Alexander Henderson (1583–1646)

Westminster Divine and Scottish Commissioner to the Assembly

Today, many Christians are turning back to the puritans to, “walk in the old paths,” of God’s word, and to continue to proclaim old truth that glorifies Jesus Christ. There is no new theology. In our electronic age, more and more people are looking to add electronic books (ePubs, mobi and PDF formats) to their library – books from the Reformers and Puritans – in order to become a “digital puritan” themselves. Take a moment to visit Puritan Publications (click the banner below) to find the biggest selection of rare puritan works updated in modern English in both print form and in multiple electronic forms. There are new books published every month. All proceeds go to support A Puritan’s Mind.

“The people of God did the work of God, building the Temple, the reformation of Religion, the ordering of the worship and service of God, and the fixing the walls which were ruined and lying in heaps. Their fasting and praying was not sufficient, they behoved to enter into Covenant. Their praying and Covenanting was not enough, nor were they to rest there, They behoved to build and reform. It has pleased God to put in your hearts, to give yourselves to frequent fasting and humiliation. Only consider, whether with the acknowledgment of your particular sins and personal transgressions, you have been humbled for public and National sins, and especially such as have been committed about the worship of God, and the Government of the house of God.”

His Works:

  1. Sermons, Prayers and Pulpit Addresses, (Updated) by Alexander Henderson
  2. A sermon preachd before the Right Honourable the Lords and Commons assembled in Parliament (1644) by Alexander Henderson
  3. A sermon preached before the Right Honourable House of Lords … Wednesday the 28. of May 1645 (1645) by Alexander Henderson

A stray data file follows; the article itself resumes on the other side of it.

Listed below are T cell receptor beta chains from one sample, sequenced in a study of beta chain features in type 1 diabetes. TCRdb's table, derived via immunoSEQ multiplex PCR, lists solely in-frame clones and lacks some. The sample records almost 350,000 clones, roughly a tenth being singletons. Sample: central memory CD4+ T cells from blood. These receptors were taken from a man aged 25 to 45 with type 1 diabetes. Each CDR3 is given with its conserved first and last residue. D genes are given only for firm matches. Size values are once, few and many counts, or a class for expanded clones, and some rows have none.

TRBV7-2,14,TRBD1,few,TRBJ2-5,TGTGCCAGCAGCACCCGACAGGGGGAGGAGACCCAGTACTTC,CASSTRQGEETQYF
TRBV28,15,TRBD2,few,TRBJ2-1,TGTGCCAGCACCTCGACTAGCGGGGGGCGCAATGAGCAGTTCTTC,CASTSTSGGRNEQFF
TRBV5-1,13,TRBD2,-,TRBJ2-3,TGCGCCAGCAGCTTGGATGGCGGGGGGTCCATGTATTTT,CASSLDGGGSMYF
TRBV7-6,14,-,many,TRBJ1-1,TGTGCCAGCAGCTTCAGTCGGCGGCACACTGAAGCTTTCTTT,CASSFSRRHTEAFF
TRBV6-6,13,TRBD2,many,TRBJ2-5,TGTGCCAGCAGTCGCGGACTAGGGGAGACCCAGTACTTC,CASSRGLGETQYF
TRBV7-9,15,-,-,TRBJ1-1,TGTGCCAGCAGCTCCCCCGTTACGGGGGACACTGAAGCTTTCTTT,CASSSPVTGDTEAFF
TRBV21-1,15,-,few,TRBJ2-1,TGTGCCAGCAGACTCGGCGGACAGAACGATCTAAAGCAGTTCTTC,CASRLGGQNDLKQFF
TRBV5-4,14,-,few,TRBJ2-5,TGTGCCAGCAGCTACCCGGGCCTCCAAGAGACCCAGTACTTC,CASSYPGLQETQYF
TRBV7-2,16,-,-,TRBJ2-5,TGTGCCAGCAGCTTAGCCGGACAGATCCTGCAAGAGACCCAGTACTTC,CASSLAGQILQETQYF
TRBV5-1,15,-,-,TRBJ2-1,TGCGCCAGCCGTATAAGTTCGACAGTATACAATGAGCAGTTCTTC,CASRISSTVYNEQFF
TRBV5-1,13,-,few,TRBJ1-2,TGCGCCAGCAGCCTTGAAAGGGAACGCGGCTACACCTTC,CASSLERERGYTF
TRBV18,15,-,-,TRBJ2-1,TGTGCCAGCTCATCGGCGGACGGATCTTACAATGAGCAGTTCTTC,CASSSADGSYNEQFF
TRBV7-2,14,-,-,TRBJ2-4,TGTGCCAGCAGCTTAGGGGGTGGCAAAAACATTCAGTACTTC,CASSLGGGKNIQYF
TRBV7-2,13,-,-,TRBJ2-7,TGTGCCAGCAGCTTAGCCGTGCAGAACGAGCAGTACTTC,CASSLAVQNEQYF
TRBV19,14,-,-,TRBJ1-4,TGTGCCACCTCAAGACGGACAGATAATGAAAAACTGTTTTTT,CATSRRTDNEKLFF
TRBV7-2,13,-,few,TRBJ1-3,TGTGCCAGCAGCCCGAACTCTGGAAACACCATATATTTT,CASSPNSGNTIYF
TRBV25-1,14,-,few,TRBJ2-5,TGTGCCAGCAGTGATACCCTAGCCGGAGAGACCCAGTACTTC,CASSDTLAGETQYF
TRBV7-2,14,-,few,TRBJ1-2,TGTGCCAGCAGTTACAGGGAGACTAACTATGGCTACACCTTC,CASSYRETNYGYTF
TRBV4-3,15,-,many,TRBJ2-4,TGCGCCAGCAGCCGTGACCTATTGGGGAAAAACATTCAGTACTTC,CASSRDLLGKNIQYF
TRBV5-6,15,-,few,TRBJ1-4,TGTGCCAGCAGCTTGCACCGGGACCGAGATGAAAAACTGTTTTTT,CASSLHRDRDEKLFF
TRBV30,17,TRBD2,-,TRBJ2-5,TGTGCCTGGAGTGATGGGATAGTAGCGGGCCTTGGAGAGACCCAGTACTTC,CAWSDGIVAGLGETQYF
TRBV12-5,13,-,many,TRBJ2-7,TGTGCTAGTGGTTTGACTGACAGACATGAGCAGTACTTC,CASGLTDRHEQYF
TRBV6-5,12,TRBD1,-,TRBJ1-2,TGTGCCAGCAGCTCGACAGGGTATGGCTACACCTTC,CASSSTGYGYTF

4. A sermon preached by the Reverend Mr Alexander Henderson, before the sitting downe of the General Assembly (1682) by Alexander Henderson
  5. A sermon preached to the honourable House of Commons, at their late solemne fast, Wednesday, December 27. 1643 (1644) by Alexander Henderson
  6. Generall demands concerning the late covenant (1638) by Alexander Henderson
  7. Protestation of the noblemen, barrons, gentlemen, borrowes, ministers, and commons, subscribers of the confession of Faith and Covenant (1638) by Alexander Henderson
  8. Reformation of church-government in Scotland, cleered from some mistakes and prejudices, by the Commissioners (1644) by Alexander Henderson
  9. The answeres of some brethren of the minitserie, to the replyes of the ministers and professours of divinitie in Aberdene (1638) by Alexander Henderson
  10. The declaration of Mr. Alexander Henderson (1648) by Alexander Henderson
  11. The government and order of the Church of Scotland (1641) by Alexander Henderson
  12. The unlawfullnes and danger of limited prelacie, or Perpetuall presidencie in the Church, briefly discovered (1641) by Alexander Henderson

 

Biography of Alexander Henderson:

Alexander Henderson (1583-1646) was born in Creich, Fife, Scotland, in 1583. In 1603, he graduated from St. Andrews, with distinction. Afterward, he was appointed a regent there. In 1612, he was nearly prevented from assuming ministerial duties, at Leuchars, when the parishioners, fearing his unorthodoxy and attachment to episcopacy, secured the doors of the church building. Soon after, Henderson went secretly to hear Mr. Robert Bruce preaching nearby and was converted and renounced episcopacy as inconsistent with the principles of the Reformed Church of Scotland. He presided over a country parish for nearly 25 years in relative peace until the events of 1637. In 1637, Henderson was summoned to appear in Edinburgh, because he had failed to procure the prayer book imposed by Charles I., and there he emerged as a leader of the ecclesiastical resistance. It was there, he made a very spirited defense of his act of disobedience against the king’s imposition and gained national recognition. He was responsible for, and contributed to, the renewal of the National Covenant, in 1638, and was made moderator of the General Assembly in that year. When the English civil war began, he led many of the Scots to join the English Parliament in the conflict against the king. In 1643, he was instrumental in framing and taking the Solemn League and Covenant between the three kingdoms. The man whom some described as “the Second Reformer,” after John Knox, authored several tracts and sermons during his life, of which this is one of the most important. Others included “The Bishops’ Doom” and “Instructions for a Defensive Arms.” This bold defender of the divine right of Presbyterianism, and staunch Covenanter, died in Edinburgh, Scotland, August 19, 1646.

Bible Verse:

“I am Almighty God; walk before Me and be blameless,” (Gen. 17:1).

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